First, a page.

In conjunction with ABIM’s February 3 announcement about changes to its Maintenance of Certification (MOC) program, I extended an invitation to ABIM’s nearly 220,000 certified physicians to participate in an online discussion about the organization’s policies, programs and activities. How might ABIM improve its work so that the credentials it offers to physicians better reflect the needs and values of the internal medicine community?
During the two months that the Transforming ABIM Google+ community was active, more than 730 members joined, with many providing candid feedback and ideas. ABIM staff and I appreciate many of the insights that diplomates and others shared.
ABIM is committed to remaining transparent about what it is hearing, and, in that spirit, I’d like to share some of the common themes conveyed in the Google+ community:
- The community expressed a shared commitment to “keeping up” (or put another way, “staying current”) professionally throughout their careers, and recognized that physicians do so by engaging in a wide variety of activities. While some acknowledged that ABIM’s MOC program and its activities have helped them keep up with changes in medicine, many stated that they prefer other methods of doing so. And many physicians would like ABIM to offer a more straightforward process for them to earn MOC points for activities they are already doing.
- Many people expressed frustration with recent changes to the MOC program and indicated several areas where ABIM will need to demonstrate improvement in order to regain the trust of practicing physicians, including:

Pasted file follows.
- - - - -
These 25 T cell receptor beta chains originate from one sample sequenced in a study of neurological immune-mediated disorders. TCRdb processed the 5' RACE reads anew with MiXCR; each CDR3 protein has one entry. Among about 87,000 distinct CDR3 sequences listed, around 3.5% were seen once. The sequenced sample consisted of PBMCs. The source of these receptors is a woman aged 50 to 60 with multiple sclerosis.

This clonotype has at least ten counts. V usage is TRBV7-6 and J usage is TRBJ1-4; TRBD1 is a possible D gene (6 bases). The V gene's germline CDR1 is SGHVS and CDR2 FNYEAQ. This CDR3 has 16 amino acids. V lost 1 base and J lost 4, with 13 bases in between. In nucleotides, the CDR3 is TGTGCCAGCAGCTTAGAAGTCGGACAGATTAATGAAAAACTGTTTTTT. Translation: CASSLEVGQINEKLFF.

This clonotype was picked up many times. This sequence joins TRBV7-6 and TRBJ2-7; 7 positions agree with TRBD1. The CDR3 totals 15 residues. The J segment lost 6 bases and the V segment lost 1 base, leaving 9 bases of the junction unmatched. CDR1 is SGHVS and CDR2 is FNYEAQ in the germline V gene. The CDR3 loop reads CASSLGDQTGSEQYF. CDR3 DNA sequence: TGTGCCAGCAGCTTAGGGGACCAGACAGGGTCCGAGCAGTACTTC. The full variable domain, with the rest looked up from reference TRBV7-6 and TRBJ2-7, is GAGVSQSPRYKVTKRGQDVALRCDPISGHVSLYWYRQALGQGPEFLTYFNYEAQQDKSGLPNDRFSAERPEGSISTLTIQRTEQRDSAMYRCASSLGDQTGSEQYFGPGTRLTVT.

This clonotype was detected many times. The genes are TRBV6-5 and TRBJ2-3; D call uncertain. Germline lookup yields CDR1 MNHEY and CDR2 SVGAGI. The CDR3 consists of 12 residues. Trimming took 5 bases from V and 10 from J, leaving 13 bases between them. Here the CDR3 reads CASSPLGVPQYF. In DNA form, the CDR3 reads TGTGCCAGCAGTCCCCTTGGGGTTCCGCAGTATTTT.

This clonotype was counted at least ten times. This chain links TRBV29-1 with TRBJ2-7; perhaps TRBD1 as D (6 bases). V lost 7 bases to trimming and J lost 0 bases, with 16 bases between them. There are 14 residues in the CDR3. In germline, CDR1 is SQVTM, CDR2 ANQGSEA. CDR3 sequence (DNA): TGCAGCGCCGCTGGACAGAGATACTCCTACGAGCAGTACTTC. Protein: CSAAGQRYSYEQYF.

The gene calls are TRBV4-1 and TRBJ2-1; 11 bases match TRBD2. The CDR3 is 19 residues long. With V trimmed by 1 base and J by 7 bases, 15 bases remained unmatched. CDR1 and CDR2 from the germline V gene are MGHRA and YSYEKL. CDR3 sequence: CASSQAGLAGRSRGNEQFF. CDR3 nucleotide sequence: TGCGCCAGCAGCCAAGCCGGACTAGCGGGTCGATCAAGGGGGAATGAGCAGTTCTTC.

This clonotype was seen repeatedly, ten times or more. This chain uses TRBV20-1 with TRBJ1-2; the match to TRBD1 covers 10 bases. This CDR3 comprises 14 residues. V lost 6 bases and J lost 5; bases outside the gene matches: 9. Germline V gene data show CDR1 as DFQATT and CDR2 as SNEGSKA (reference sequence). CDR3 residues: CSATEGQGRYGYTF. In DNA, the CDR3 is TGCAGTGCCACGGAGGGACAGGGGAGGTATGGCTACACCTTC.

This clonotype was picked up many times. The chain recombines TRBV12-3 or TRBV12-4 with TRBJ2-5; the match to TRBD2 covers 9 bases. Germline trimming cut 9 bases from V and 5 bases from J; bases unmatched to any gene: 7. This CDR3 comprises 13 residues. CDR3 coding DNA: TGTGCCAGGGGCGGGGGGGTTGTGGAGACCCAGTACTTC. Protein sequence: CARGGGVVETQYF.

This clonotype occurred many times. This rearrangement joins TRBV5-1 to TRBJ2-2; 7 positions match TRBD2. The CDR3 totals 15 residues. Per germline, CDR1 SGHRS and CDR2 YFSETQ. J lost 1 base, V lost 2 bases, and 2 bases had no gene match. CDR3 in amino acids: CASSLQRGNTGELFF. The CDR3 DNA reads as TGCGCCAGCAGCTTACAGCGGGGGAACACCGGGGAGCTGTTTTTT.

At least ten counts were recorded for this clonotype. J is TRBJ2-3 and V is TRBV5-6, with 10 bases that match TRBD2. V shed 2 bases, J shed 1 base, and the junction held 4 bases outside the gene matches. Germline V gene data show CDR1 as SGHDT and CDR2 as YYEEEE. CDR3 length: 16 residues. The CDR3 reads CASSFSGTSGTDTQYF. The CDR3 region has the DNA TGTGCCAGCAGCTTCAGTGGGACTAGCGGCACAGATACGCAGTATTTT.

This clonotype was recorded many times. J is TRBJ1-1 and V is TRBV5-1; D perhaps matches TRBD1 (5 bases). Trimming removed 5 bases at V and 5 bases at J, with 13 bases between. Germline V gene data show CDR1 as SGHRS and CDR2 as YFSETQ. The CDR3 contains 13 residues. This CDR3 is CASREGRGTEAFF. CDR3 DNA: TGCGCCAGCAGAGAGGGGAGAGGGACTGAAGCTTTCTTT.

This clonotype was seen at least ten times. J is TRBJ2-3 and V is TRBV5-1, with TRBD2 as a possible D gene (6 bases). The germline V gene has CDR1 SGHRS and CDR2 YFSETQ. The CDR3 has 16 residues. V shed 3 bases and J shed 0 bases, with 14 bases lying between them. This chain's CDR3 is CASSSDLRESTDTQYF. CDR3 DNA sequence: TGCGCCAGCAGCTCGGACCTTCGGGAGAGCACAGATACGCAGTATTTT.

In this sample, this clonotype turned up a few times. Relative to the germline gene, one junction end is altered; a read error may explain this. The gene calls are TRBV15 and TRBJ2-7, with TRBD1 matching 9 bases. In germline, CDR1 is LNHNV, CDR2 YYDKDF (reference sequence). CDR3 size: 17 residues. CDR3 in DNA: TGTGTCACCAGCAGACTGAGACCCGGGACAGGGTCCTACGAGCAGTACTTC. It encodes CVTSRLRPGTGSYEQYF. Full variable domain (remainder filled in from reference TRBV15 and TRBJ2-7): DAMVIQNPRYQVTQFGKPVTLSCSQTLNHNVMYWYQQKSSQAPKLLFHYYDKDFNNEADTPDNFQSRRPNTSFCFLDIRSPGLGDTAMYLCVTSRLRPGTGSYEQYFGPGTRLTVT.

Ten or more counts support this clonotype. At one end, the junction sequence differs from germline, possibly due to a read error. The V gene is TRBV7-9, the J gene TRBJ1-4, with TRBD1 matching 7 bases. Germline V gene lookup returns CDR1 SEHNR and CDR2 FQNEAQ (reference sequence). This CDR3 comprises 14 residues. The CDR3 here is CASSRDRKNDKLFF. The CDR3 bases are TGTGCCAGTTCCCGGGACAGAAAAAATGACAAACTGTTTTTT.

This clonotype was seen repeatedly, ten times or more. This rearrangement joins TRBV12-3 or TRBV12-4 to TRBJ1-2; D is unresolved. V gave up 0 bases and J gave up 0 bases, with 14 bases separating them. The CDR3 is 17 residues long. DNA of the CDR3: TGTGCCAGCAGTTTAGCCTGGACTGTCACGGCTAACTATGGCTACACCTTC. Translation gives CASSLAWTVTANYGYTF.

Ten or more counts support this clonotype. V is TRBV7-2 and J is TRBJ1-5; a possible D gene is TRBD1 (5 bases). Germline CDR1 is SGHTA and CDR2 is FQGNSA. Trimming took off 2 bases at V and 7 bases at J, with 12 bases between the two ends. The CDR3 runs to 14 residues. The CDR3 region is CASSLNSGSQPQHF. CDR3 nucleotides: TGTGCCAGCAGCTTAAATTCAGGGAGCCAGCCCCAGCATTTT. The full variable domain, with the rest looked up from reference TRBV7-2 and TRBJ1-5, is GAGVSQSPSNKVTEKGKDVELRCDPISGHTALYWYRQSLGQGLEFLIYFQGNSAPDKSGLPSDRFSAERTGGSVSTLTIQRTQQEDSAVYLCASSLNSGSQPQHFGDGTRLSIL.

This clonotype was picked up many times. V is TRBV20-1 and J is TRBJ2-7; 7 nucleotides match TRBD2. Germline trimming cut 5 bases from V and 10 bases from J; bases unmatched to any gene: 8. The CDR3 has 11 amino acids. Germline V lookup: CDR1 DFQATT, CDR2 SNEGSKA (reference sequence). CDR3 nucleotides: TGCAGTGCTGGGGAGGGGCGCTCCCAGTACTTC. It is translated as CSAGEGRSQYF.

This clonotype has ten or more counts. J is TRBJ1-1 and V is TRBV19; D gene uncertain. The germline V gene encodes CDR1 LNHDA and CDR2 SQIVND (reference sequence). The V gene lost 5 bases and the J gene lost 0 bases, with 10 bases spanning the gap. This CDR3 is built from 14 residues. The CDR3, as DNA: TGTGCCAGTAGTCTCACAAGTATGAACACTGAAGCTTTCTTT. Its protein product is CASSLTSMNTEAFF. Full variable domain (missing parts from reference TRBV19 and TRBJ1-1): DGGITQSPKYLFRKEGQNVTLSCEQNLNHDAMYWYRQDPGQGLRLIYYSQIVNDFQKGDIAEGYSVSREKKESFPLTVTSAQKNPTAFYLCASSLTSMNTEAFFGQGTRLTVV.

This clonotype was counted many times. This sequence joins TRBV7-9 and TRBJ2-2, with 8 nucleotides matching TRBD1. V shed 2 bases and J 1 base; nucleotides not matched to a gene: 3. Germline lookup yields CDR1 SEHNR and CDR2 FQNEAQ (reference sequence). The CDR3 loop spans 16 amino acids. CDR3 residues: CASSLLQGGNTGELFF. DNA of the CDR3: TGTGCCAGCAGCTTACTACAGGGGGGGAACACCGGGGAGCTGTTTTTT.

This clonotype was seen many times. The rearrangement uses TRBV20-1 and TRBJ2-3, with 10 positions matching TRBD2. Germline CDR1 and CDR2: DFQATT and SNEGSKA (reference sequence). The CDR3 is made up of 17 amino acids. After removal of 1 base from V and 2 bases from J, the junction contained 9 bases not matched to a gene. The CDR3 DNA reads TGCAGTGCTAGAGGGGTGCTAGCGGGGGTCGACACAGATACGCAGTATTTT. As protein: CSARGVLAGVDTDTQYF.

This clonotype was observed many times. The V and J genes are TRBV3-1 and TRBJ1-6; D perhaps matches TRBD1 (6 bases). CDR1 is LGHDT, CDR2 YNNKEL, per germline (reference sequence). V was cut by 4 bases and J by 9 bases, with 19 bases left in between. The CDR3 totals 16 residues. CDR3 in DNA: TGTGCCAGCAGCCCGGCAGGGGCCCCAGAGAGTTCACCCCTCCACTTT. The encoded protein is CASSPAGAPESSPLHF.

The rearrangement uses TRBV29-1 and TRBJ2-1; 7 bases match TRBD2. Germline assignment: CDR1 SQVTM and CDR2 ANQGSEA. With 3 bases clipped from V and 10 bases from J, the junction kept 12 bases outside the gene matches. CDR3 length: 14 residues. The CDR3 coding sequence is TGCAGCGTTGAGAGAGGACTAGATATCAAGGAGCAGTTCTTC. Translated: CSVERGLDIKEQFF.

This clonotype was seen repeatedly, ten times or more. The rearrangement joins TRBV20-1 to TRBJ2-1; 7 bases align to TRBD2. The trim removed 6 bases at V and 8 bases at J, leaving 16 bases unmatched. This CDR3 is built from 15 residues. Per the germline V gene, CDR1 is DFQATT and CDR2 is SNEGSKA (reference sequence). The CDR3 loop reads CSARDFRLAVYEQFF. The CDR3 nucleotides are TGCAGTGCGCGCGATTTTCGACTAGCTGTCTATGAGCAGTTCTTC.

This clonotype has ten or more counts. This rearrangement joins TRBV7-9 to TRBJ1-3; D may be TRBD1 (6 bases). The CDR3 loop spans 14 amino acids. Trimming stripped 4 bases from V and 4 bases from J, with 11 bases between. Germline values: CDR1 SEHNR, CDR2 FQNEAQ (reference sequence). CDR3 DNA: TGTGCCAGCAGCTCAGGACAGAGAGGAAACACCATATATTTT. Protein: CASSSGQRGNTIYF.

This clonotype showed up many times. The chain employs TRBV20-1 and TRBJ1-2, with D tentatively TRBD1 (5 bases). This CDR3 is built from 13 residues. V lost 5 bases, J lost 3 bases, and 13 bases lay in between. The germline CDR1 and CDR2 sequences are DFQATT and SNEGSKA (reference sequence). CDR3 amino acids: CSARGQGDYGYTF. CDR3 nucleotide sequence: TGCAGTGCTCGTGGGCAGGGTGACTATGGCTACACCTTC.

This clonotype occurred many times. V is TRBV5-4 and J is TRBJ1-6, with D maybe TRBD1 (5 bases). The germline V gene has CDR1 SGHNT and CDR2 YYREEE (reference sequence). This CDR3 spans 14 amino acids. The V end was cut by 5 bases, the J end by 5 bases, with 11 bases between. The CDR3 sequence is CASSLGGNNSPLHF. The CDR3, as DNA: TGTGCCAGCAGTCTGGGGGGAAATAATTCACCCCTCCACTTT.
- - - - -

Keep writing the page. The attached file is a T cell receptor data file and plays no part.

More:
- Increasing representation of practicing physicians on all ABIM committees to ensure their perspectives are adequately considered.
- Ensuring program activities make the best use of the time physicians spend on them.
- Improving transparency and communication about how MOC program fees are determined and how they are used.
- Community members highlighted the need for more research demonstrating how participation in ABIM’s programs translates to providing better care.
- While most physicians in the community acknowledged the need for initial certification, some noted that MOC activities should be optional, rather than tied to certification status. It was also suggested that the requirement to maintain an underlying specialty certificate for some areas was overly restrictive and should be reexamined.
- Many community members provided ideas to make MOC activities more relevant and less burdensome, while others questioned their value altogether.
- Participants also expressed an eagerness to hear ABIM’s specific plans for addressing the issues that were raised on Google +.
As ABIM moves forward, it will continue to listen to the internal medicine community and is committed to designing a new MOC program with the community. We have already held a series of meetings to elicit feedback and will create additional ways for you to engage in this community-design process over the next few months. Throughout this process, we will keep you updated on what we’re hearing and let you know about additional ways you can provide feedback. Please feel free to share your thoughts with me directly at firstname.lastname@example.org.